Thursday, January 30, 2014

Nuwmont 8, 998 AC:

Perhaps three heartbeats passed, and there was a brilliant green flash from the cart. I blinked against the sudden glare, and caught my breath. The column of water stood, frozen solid, ice riming the spout and edges of the tank.

The base of the column hissed and crackled. It was too clouded to see more than the shadow of the carriage’s bulk.
Beside me, Sara shivered. Our breath plumed.
Gilliam gave a low whistle, before his teeth started chattering.
“I was just getting to like the relative warmth of this place,” he said, rubbing his arms.
“How did she…” I began. Yes, I could do something similar with my magics, but it took hours. Days, for a quantity of water such as Aurora had frozen in a moment.
Steam and icy vapor flowed from the glimmering column, and Silva ushered us into the small cabin, away from the dangers of the Radiance-laced fumes.
“We will need—“ she began.
“A fire. Blankets,” Ana finished. “We have done this before.” She was already unlacing her bedroll from the bottom of her pack, and Varis was doing the same with his.
I turned my attention to the small hearth in the corner of the dirt-floored room. While the woodwork of the cabin’s walls was crude at best, the hearth — small as it was — was a masterpiece. Shaped to look as if it flowed up from the ground, it had the general shape of a large cave opening, complete with small stalactites and stalagmites. When I opened the metal box next to the hearth, I found it full of peat, rather than wood.
In moments, I had several clumps of the stuff alight. Sera raised her hand, gave a few twists of her fingers, and the fitful flames smoothed out. 
“There is not much fuel,” she said, addressing my concern before I’d even voiced it. “A small threading of Energy, tied off, will make sure it lasts.”
Gilliam found a small cook pot amidst the cupboards, and filled it from his waterskin. He emptied one of the packets the halflings had given us into the pot, gave it a swirl, and hooked it from the notch in the carving above the peat fire.
“You didn’t think those just for decoration, did you?” he asked me with a wink.
The air within the small cabin was just tipping towards being comfortably warm, and smelled of mushrooms and onions when there came a sharp crack from outside, and the grating of ice upon ice. Silva gave a short cry, and dashed from where she’d been keeping watch in the doorway. Ana was close behind her, a blanket under one arm.
They returned moments later with a bedraggled and shivering Aurora bundled in the dark wool. Her hair was plastered about her face in lank, damp curls, her golden eyes sunken, her features grayish and drawn. She coughed, each one wet and wracking, and I saw that her arm was an angry, inflamed red beneath the golden bracer. Skin flaked and fell away as the shrike coughed, blackening and turning to ash before it could drift to the floor.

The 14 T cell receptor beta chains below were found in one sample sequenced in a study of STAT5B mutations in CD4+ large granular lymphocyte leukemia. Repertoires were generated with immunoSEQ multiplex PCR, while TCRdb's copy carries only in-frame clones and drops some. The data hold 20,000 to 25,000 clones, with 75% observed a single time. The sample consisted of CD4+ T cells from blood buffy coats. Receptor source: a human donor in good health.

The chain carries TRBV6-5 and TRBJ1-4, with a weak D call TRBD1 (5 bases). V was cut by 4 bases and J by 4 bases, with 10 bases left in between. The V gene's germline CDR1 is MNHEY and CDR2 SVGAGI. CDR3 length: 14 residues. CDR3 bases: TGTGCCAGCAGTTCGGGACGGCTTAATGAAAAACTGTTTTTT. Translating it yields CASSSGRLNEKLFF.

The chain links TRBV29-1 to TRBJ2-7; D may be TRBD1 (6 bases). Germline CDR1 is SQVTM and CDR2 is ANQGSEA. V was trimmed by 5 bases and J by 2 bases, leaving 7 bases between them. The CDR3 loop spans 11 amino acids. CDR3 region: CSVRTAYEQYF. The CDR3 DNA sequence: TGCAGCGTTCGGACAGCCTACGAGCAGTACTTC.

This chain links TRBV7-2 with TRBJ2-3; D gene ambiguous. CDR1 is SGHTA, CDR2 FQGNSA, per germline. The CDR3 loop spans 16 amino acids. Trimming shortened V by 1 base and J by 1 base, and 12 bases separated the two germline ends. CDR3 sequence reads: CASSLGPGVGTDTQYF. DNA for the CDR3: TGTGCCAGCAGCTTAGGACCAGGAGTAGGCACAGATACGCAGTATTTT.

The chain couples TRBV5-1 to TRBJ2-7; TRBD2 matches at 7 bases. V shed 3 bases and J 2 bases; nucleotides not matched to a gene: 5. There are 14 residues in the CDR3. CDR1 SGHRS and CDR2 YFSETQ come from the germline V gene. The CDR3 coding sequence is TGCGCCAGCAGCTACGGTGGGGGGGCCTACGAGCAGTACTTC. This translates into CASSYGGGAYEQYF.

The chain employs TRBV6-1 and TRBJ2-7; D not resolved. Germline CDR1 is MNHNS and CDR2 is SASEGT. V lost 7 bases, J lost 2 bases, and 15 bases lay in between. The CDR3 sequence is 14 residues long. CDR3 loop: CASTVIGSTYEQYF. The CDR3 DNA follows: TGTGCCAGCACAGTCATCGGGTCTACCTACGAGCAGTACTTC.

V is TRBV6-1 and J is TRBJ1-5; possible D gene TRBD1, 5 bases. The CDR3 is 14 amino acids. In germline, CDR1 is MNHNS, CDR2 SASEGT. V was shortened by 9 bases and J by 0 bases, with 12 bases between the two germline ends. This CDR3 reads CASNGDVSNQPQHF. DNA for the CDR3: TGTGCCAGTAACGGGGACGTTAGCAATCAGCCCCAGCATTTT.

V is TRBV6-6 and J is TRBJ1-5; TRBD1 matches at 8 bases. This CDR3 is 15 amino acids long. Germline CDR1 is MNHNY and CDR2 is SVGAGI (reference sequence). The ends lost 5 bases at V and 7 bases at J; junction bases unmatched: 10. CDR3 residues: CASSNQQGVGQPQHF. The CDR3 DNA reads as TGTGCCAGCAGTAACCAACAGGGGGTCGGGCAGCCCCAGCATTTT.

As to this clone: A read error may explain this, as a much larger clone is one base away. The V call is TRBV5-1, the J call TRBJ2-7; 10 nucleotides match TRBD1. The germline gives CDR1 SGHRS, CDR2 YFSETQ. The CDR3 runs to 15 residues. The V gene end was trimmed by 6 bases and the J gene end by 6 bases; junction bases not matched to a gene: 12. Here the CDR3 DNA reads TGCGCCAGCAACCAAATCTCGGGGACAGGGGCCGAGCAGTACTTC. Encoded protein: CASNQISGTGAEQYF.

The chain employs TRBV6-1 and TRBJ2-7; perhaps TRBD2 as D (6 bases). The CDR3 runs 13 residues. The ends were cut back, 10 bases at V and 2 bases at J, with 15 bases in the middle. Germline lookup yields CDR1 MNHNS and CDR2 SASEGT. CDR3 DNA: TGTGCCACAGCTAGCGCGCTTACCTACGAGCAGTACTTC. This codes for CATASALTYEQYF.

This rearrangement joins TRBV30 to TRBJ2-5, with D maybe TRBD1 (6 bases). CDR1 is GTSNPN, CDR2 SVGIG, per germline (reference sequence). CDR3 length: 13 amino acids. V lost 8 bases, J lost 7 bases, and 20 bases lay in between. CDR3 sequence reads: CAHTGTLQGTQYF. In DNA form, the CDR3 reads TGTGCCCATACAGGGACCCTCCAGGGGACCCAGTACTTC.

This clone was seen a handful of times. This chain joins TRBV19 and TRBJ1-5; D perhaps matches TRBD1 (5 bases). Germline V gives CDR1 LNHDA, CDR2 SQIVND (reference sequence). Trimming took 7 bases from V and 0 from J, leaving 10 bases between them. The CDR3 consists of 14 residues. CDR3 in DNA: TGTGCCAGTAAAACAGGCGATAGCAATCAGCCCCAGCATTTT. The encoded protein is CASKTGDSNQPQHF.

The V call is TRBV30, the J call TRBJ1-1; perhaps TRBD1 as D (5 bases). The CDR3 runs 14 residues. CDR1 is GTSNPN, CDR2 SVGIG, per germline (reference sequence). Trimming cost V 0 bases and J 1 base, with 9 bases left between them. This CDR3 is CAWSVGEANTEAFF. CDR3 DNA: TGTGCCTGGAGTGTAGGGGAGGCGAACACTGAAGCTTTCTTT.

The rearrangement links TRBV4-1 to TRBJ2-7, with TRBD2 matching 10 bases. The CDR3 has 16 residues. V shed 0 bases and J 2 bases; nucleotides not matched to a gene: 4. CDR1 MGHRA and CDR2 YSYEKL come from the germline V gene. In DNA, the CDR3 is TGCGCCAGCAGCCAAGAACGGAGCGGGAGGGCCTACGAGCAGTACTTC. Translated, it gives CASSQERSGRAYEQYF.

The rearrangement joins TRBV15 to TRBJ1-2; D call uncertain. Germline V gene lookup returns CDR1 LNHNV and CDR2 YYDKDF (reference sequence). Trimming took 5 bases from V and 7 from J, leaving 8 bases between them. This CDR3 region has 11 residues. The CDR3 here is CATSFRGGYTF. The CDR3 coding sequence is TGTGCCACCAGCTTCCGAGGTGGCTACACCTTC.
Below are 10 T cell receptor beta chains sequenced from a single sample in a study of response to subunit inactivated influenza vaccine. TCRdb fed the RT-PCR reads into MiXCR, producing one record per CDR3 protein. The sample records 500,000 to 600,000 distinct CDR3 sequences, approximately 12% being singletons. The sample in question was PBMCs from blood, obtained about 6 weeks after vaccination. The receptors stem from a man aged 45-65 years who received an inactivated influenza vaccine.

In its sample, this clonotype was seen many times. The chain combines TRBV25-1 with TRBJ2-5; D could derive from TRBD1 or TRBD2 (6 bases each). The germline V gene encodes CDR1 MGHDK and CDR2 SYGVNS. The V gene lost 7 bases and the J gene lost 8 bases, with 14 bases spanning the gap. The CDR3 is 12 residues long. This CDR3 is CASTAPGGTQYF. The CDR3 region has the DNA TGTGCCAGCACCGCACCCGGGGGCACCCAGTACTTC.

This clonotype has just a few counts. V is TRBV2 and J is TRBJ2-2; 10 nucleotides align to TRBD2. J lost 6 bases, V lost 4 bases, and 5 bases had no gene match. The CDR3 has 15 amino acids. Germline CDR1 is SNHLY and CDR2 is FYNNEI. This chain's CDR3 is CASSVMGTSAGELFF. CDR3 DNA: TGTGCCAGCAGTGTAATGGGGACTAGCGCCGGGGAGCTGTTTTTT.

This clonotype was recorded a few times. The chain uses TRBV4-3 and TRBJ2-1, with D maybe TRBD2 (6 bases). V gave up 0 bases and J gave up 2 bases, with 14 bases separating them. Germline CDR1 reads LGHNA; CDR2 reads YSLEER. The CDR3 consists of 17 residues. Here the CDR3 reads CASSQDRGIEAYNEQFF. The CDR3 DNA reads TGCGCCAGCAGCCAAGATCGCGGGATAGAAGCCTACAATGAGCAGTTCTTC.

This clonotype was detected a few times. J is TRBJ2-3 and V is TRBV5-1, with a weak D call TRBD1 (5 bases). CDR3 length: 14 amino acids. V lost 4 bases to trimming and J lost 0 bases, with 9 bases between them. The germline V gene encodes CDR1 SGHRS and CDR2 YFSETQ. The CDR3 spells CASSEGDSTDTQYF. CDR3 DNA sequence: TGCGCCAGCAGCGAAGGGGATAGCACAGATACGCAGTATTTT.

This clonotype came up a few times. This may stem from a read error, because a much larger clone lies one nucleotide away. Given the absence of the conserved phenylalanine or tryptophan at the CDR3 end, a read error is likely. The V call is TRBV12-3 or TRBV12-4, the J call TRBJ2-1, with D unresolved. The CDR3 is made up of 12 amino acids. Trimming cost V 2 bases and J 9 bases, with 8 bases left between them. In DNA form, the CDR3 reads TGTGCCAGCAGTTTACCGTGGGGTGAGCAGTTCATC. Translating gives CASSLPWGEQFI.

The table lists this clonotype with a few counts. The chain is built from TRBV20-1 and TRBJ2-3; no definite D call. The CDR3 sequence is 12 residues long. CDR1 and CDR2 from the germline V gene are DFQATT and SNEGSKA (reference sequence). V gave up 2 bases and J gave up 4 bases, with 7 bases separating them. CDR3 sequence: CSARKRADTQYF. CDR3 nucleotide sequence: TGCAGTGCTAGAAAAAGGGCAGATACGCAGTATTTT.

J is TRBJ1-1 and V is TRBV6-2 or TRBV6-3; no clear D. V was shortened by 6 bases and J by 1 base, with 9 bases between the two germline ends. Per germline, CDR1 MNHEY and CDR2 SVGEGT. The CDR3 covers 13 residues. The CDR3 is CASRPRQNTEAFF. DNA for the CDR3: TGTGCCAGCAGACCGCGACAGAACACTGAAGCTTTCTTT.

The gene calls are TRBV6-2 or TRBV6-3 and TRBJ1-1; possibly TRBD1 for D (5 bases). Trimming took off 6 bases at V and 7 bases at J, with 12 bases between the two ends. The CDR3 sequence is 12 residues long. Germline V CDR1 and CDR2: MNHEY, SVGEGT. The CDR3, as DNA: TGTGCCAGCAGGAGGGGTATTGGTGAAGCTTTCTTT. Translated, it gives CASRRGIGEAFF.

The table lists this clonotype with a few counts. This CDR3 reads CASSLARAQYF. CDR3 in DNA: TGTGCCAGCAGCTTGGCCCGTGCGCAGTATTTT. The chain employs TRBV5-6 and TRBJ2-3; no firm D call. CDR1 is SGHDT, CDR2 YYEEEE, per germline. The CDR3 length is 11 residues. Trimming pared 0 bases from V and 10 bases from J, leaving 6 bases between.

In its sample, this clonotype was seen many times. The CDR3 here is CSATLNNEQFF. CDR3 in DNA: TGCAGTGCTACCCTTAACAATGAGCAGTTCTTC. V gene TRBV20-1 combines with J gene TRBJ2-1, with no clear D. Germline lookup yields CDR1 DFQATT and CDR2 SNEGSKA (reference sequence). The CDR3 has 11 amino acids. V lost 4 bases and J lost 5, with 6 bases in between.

“Halav’s balls, it’s like at the temple!” Varis hissed. He backed away as Ana and Silva settled Aurora by the fire.
Silva either hadn’t heard the warrior, or chose to ignore him. She unfastened her cloak and fished out the clear stone that hung about her neck. She drew the chain over her head, wincing as it caught several strands of her hair in the process. She sang a note, and the golden veinwork began to glow within the gem. She placed the chain over Aurora’s head, closing the shrike’s hands over the stone. Those adorning the shrike’s bracers kindled to light. After several minutes, the light grew steadily brighter, and Aurora’s shaking eased. 
Silva sat, supporting the shrike, coaxing her to take small sips of the broth Gilliam had made.

Some time later, there was quite some argument, between the golden-haired twins, though their tones were hushed, the words clipped, coming out harsh. At length, Silva sat up straighter.
“Please make use your binding magics, if she is…” Silva frowned. She looked from Ana over to me. “Tvam basahse kim? Like the she-goat? Or the bull?”
“Stubborn?” Gilliam offered.
Silva nodded, tapping her fingertip against the tip of her nose. “Yes! That is how I would make to speak it! She has stubborn and wishes to make on, but she must rest.”
The twins glared at each other at that last, and Aurora made a very goat-like noise before struggling to turn on her side, facing the small cabin’s wall, her back to her sister.

Bicker and argue though they did, Silva did not leave the shrike’s side for the remainder of our stay at the resupply station.

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